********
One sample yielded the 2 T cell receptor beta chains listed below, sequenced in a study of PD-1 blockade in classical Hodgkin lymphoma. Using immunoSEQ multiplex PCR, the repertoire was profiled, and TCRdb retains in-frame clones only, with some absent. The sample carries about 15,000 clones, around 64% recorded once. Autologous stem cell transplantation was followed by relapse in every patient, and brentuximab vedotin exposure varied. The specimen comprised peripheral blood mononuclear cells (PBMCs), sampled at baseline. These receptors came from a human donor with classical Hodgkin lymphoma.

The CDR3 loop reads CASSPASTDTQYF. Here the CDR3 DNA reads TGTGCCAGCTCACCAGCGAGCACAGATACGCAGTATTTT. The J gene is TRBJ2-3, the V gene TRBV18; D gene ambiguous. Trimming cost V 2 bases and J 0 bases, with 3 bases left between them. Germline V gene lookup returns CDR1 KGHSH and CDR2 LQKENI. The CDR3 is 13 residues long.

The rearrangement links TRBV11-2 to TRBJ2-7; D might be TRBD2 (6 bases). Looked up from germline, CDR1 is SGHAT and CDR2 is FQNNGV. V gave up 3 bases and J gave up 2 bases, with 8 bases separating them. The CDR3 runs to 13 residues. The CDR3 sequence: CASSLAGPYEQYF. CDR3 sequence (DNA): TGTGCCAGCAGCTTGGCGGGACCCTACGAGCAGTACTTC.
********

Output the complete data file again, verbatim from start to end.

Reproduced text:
One sample yielded the 2 T cell receptor beta chains listed below, sequenced in a study of PD-1 blockade in classical Hodgkin lymphoma. Using immunoSEQ multiplex PCR, the repertoire was profiled, and TCRdb retains in-frame clones only, with some absent. The sample carries about 15,000 clones, around 64% recorded once. Autologous stem cell transplantation was followed by relapse in every patient, and brentuximab vedotin exposure varied. The specimen comprised peripheral blood mononuclear cells (PBMCs), sampled at baseline. These receptors came from a human donor with classical Hodgkin lymphoma.

The CDR3 loop reads CASSPASTDTQYF. Here the CDR3 DNA reads TGTGCCAGCTCACCAGCGAGCACAGATACGCAGTATTTT. The J gene is TRBJ2-3, the V gene TRBV18; D gene ambiguous. Trimming cost V 2 bases and J 0 bases, with 3 bases left between them. Germline V gene lookup returns CDR1 KGHSH and CDR2 LQKENI. The CDR3 is 13 residues long.

The rearrangement links TRBV11-2 to TRBJ2-7; D might be TRBD2 (6 bases). Looked up from germline, CDR1 is SGHAT and CDR2 is FQNNGV. V gave up 3 bases and J gave up 2 bases, with 8 bases separating them. The CDR3 runs to 13 residues. The CDR3 sequence: CASSLAGPYEQYF. CDR3 sequence (DNA): TGTGCCAGCAGCTTGGCGGGACCCTACGAGCAGTACTTC.